Investment Sales 2012
The investment sales market, most brokers agree, has been heating up over the past 12 months. Approximately $25.8 billion in commercial properties changed hands last year, a turnaround that represented an 88 percent increase over 2010. But while the positive uptick is easily verifiable, what happens next for Manhattan’s investment sales market is still up in the air.
Accordingly, The Commercial Observer set out to speak with the real estate industry’s most accomplished capital markets and sales practitioners to learn what’s in store for 2012. Over the next several days, we’ll post interviews with heavy hitters like Richard Baxter of Jones Lang LaSalle, J.D. Parker of Marcus & Millichap, Woody Heller of Studley and Peter Hausperg of Eastern Consolidated. But, first, after the jump, none other than Darcy Stacom and William Shanahan of CBRE.
It was lunchtime at Casa Lever, the high-end restaurant in the iconic Lever House, and Richard Baxter was on his BlackBerry negotiating.
It was a busy year for Mr. Baxter and his colleagues at Jones Lang LaSalle. His four-man team comprised some of the city’s most prominent brokers of large-scale commercial office buildings, and as the Manhattan sales market’s post-recessionary thaw continues, Mr. Baxter estimated that the group had tallied an impressive $1.3 billion in deals this year.
Three days before Christmas, however, it wasn’t one particular skyscraper Mr. Baxter was bargaining over from his plum seat at Casa Lever. In a year-end rush, his group had loose ends to tie up, deals to close and transactions still in the works. And so, on this particular Thursday amid a bustling lunch crowd, Mr. Baxter was not negotiating with a buyer or a building owner, but rather one of his own assistants, whom he was asking to stay late to receive critical documents and to help get the team through the rest of the day.
The Lease Beat
The owners of 10 East 53rd Street have tapped CB Richard Ellis‘ “Queen of the Skyscrapers” to find a buyer for the “hidden gem” of a midtown office building, which already counts HarperCollins Publishers as a tenant.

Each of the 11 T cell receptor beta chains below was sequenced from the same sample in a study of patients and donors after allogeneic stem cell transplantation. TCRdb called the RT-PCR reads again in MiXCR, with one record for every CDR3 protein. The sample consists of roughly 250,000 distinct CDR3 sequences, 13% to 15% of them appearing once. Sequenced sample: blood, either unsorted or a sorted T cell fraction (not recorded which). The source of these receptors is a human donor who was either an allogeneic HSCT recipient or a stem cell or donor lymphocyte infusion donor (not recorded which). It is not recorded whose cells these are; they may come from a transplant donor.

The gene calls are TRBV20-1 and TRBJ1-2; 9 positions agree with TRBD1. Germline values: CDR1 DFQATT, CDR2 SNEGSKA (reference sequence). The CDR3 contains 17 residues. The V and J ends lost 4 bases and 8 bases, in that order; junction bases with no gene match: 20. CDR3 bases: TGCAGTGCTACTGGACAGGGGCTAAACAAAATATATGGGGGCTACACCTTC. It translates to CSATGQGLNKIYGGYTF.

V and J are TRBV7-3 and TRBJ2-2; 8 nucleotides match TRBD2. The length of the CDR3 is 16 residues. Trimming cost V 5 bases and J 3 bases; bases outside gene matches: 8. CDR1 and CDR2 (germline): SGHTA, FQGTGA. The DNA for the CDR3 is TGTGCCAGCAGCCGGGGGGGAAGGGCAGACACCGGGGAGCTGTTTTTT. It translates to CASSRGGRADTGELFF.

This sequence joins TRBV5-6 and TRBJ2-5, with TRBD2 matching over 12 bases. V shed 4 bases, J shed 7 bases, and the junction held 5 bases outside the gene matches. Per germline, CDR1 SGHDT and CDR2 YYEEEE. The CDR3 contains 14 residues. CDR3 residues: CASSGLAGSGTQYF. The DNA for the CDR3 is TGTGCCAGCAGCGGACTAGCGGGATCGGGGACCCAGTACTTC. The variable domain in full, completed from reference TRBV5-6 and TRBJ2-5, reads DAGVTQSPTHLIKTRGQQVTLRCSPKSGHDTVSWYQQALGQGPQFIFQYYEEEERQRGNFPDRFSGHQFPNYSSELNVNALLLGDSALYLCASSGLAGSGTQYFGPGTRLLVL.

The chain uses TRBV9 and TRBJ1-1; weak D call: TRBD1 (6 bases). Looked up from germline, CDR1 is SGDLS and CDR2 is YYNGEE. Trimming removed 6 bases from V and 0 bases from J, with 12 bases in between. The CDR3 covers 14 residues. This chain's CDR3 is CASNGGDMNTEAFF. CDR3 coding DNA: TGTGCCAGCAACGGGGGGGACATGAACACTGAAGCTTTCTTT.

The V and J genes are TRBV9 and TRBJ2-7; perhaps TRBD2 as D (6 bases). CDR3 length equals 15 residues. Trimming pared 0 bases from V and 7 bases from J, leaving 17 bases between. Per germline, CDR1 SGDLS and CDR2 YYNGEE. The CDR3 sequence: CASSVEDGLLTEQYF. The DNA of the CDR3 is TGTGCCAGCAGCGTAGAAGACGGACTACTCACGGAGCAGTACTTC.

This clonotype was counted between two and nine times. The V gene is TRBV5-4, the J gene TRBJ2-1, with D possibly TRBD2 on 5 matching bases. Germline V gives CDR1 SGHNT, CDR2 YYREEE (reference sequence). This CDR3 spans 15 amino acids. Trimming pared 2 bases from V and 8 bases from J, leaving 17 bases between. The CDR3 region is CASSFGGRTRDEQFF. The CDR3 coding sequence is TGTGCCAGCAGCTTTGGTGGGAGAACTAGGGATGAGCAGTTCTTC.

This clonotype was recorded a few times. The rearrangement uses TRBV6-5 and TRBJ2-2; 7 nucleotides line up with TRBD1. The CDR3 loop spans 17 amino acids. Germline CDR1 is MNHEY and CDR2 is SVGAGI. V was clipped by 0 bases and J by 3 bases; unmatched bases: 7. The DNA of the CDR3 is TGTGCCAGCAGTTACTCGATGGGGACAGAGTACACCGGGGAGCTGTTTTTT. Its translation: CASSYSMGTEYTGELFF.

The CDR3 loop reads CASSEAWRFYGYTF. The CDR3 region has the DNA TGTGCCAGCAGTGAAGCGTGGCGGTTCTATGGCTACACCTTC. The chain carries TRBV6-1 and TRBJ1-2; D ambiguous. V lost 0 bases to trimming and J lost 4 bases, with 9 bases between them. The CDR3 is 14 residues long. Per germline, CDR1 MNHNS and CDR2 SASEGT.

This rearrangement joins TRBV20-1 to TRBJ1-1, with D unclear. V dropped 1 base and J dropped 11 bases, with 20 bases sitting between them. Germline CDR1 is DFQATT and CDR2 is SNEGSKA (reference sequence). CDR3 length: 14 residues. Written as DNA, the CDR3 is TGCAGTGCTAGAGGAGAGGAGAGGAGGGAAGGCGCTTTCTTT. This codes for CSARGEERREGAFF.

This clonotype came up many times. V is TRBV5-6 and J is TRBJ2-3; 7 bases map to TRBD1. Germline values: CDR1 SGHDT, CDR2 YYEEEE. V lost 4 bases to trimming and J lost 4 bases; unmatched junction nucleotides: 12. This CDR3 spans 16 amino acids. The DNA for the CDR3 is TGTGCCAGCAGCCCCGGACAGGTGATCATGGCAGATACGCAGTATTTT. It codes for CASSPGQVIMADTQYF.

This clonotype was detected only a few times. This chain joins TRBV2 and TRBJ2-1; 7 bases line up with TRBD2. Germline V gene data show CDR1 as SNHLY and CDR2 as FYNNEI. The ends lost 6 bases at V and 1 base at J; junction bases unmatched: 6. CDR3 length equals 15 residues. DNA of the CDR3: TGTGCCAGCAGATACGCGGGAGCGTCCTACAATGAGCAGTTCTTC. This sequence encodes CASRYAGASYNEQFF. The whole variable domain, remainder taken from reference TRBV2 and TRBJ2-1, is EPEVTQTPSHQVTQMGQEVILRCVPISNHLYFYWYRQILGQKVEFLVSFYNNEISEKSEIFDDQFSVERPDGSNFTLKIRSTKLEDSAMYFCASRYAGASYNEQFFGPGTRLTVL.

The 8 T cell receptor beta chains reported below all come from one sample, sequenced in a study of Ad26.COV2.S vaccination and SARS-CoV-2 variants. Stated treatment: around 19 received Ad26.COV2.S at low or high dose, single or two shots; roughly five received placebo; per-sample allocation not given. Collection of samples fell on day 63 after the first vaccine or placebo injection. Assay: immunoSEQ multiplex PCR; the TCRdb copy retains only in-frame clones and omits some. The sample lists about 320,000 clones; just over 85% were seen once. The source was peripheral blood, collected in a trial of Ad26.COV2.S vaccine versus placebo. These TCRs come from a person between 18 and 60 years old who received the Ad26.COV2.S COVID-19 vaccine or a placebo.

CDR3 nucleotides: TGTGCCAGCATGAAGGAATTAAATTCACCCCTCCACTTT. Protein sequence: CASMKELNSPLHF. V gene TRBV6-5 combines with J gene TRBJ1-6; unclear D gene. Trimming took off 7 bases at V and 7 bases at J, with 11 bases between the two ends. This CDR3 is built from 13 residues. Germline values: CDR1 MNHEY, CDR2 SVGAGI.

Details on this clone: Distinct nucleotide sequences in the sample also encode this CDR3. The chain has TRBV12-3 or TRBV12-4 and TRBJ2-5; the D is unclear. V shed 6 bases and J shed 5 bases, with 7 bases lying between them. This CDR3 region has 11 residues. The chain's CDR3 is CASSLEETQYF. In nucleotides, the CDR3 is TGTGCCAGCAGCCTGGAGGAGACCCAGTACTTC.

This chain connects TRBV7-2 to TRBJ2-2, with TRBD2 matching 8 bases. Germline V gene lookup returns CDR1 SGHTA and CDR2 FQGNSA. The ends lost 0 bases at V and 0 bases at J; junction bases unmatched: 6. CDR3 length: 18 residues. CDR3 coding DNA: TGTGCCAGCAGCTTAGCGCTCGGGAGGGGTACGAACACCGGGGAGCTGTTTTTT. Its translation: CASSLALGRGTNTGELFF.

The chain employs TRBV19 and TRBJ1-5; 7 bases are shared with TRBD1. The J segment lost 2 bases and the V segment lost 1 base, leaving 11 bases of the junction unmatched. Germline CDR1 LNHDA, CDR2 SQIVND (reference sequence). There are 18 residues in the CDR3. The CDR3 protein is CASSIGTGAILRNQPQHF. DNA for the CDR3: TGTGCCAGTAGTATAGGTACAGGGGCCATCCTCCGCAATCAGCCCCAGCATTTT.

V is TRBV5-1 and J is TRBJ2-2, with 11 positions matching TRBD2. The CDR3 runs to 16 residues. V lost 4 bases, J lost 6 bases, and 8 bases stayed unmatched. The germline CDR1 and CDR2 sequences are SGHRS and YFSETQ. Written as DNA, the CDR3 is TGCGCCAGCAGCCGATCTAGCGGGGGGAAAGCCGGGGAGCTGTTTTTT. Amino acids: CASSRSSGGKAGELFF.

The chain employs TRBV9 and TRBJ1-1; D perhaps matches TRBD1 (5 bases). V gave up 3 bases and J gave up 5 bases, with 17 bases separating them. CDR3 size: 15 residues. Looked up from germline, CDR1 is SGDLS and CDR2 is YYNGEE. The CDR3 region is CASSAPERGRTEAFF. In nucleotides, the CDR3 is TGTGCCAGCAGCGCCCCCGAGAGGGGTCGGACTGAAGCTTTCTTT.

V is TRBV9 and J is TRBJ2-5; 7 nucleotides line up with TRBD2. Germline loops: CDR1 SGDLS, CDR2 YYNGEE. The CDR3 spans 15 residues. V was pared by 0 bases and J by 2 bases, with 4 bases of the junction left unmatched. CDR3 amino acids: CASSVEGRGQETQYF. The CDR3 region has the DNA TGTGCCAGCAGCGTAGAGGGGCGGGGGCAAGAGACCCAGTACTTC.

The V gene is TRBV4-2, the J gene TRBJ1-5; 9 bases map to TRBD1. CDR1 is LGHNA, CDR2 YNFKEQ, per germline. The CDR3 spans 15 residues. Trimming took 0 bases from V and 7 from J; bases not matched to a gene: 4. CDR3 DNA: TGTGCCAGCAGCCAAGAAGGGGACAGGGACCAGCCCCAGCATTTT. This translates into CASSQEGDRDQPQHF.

Owner New Millenium Estates will rely on Darcy Stacom, a vice chairman at CBRE, to sell the building.
Ms. Stacom thinks she can find a new owner who will transform the 37-story, 388,000-square-foot asset into “the jewel box it can be.”
The Friars Club, once a den of Borscht Belt comedians, is more than the site of legendary comedy roasts—it’s home to the National Realty Club’s fortnightly real estate industry events. But now the club, at 57 East 55th Street, could be tied to the proverbial train tracks thanks to the Long Island Rail Road’s Eastside access project.
Big Real Estate
Hines Interests is in contract to sell the imposing hexagon-topped former Morgan Stanley hub at 750 Seventh Avenue, multiple sources told The Observer.
Interest from bidders was “through the roof,” according to one person involved in the process, with 20 to 30 prospective buyers, including a number foreigners from the Middle East and Asia. An offshore investor was Read More
SL Green’s flight to quality continues, now that one of its middle-market midtown office buildings is in contract for $161 million.
The building at 28 West 44th Street (on “Club Row,” says the press release) will go to APF Properties and a Prudential Real Estate Investors managed fund for $448 per square foot, according to Read More
CB Richard Ellis vice chairman Darcy Stacom has set records for her commercial real estate closings, but, according to city records, the winsome blonde and her husband, Chris Kraus, a managing director at rival brokerage Jones Lang LaSalle, recently closed a deal of their own: a $4.775 million four-bedroom at 447 East 57th Street. Ms. Read More
And the winner is… SL Green! For almost 180 million smackeroos!
SL Green, the city’s largest office landlord, has won the bidding war for Hines’ 600 Lexington Avenue, the glass-clad, 36-story tower between 52nd and 53rd streets, according to Crain’s. Rumblings of the deal were first reported at Observer.com late last week.
According toRead More
To flip through the pages of the 2006 offering book for potential buyers of the 11,200-apartment Stuyvesant Town and Peter Cooper Village-a deal that has devolved into the largest individual property default in modern history-is to immerse oneself in an historical delusion, one that, from today’s privileged vantage point, appears as likely as Read More
Developer Stanley Chera, whose Crown Acquisitions has been shopping for real estate since at least June, when it lost out to Vornado and Syms in a bid to buy Filene’s Basement (and all of its attendant real estate), is now in contract to buy the St. Regis retail condo at the corner of Read More